A total of 230 articles were searched from PubMed, Web of Science, CNKI, and VIP databases initially. After wiping out duplicates, there remained 148 studies. According to reading the titles and abstracts, 128 studies were removed, which contained 96 studies with other specimen (blood, plasma, serum and tissue), 20 non-NSCLC patients, 3 meeting records, 7 letters and 2 reviews. After browsing the full-texts, 6 articles were excluded without sufficient data. Finally, there were 14 publications[10,16–18,20–29] satisfying our meta-analysis. The flow chart of searching process was shown in Figure 1.

Figure 1

Figure 1

The characteristics of the included studies were described in Table 1. Among the 14 eligible articles, there were 1009 NSCLC patients and 1006 controls, which included 11 kinds of miRNAs. The methods to detect the level of miRNAs included real-time polymerase chain reaction (RT-PCR),[16,29] quantitative real-time polymerase chain reaction (qRT-PCR),[10,17,20–28] and digital polymerase chain reaction (Digital PCR).[18] The sample size of these studies ranged from 30 to 291 individuals. Three studies[10,16,29] evaluated a single miRNA in sputum as diagnostic biomarker, while eleven studies researched multiple miRNAs. QUADAS-2 was used to assess the quality of the included studies. All the eligible literatures obtained had satisfying scores. The quality of included studies was assessed by QUADAS-2 and most studies had moderately high scores. The risk of bias and applicability concerns diagram were shown in Figure 2.

Table 1

Table 1

Figure 2

Figure 2

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3.2 Pooled diagnosis accuracy of miRNAs in NSCLC

The heterogeneity analysis was conducted by Cochranc's Q test and I 2 test. I 2 value of sensitivity and specificity were 35.5%, 24.1%, respectively, so the fixed effect model was used to assess the pooled diagnosis accuracy of miRNAs in NSCLC.

The pooled sensitivity was 0.75 (95%CI:0.72–0.78), pooled specificity 0.88 (95%CI:0.86–0.90), positive likelihood ratio (PLR) 5.70 (95%CI:4.82–6.75), negative likelihood ratio (NLR) 0.30 (95%CI:0.26–0.34), diagnostic odds ratio (DOR) 22.43 (95%CI:17.48–28.79). The area under the curve (AUC) was 0.8917, which indicated that miRNAs in sputum samples had a high diagnostic efficiency for NSCLC. The overall forest plots of sensitivity and specificity, DOR, SROC were presented in Figures 3–6.

Figure 3

Figure 3

Figure 4

Figure 4

Figure 5

Figure 5

Figure 6

Figure 6

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3.3 Subgroup analysis

In order to find the origins of the heterogeneity, we performed subgroup analysis (Table 2). The results demonstrated that the accuracy of sputum miRNAs test in early stage produced sensitivity of 0.77 (95%Cl: 0.74–0.81), specificity of 0.88 (95%Cl: 0.85–0.90) and AUC of 0.9080. The corresponding values of nonearly stage were 0.72 (95%Cl: 0.67–0.76) for sensitivity, 0.88 (95%Cl: 0.84–0.91) and 0.8547 for AUC. This result indicated that the sensitivity of miRNAs in early stage was more significant than in nonearly stage. Then, we implemented subgroup analysis based on miRNA profiling (single miRNA vs multiple miRNAs). We found that multiple miRNAs had a higher diagnostic value with sensitivity 0.84 (95%Cl: 0.80–0.86), specificity 0.88 (95%Cl: 0.86–0.90) and AUC 0.9246 than single miRNA with sensitivity 0.79 (95%Cl: 0.71–0.87), specificity 0.86 (95%Cl: 0.78–0.92) and AUC 0.8928, respectively. Furthermore, we also conducted subgroup analysis on the basis of ethnicity. Through comparison, the miRNAs obtained a better diagnostic value in non-Asian population with sensitivity 0.88 (95%Cl: 0.76–0.90), specificity 0.90 (95%Cl: 0.87–0.93) and AUC 0.9272, respectively, while Asian population with sensitivity 0.82 (95%Cl: 0.77–0.87), specificity 0.85 (95%Cl: 0.80–0.89) and AUC 0.8944, respectively. Compared with other miRNAs, miR-210, miR-21 and miR-31 were more often used as diagnostic markers. However, they were usually associated with other miRNAs. The sensitivity, specificity, and AUC were, respectively, 0.75 (95%CI: 0.71–0.78), 0.89 (95%CI: 0.86–0.91) and 0.9061 for miR-210 with other miRNAs. The sensitivity, specificity and AUC of miR-21 with other miRNAs were, respectively, 0.79 (95%CI: 0.75–0.82), 0.87 (95%CI: 0.84–0.89) and 0.8895. The sensitivity, specificity and AUC of miR-31 with other miRNAs were, respectively, 0.75 (95%CI: 0.72–0.79), 0.87 (95%CI: 0.84–0.90) and 0.9158. Outcomes of subgroup analysis confirmed that the stage of NSCLC, miRNAs profiling, and ethnicity might be the sources of heterogeneity among the literatures.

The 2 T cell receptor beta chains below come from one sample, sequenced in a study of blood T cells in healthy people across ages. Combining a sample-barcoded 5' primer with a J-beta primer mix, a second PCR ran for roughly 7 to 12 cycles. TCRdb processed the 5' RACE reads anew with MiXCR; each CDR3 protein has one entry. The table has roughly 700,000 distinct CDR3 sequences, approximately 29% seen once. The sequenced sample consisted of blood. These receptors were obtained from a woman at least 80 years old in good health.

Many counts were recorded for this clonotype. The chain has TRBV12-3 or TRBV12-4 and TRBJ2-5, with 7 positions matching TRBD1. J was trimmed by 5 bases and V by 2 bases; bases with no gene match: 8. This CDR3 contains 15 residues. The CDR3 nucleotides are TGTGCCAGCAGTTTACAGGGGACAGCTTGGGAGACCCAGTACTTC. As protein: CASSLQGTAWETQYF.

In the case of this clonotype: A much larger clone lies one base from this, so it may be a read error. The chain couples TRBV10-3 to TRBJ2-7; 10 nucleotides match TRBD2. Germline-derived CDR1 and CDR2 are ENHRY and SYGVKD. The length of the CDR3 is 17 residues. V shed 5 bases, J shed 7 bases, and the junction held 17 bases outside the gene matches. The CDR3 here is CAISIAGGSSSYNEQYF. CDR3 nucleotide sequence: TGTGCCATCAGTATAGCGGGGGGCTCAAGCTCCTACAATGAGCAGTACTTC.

Table 2

Table 2

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3.4 Publication bias

In this meta-analysis, Deek's Funnel plot asymmetry test was used to evaluated the publication bias of the included studies. As was shown in Figure 7, there was no significant evidence of publication bias in our study. It demonstrated the final results were not affected by the individual study.

Figure 7

Figure 7

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4 Discussion

It is reported that nonsmall cell lung cancer (NSCLC) is the second malignant disease and one of the cancer killers in the world.[1] The five-year survival rate is as low as 10% for late stage of NSCLC. The poor statistics is unpromising and it is urgent to find accurate and reliable method to diagnose NSCLC as early as possible.[2–4] Recently, the methods to screen NSCLC patients are computed tomography (CT) and bronchoscopy. However, National Lung Screening Trail (NLST) manifested that the specificity of CT screening is only 60% and bronchoscopy is invasive technique.[17] Therefore, it is essential to look for novel noninvasive biomarkers to diagnose lung cancer.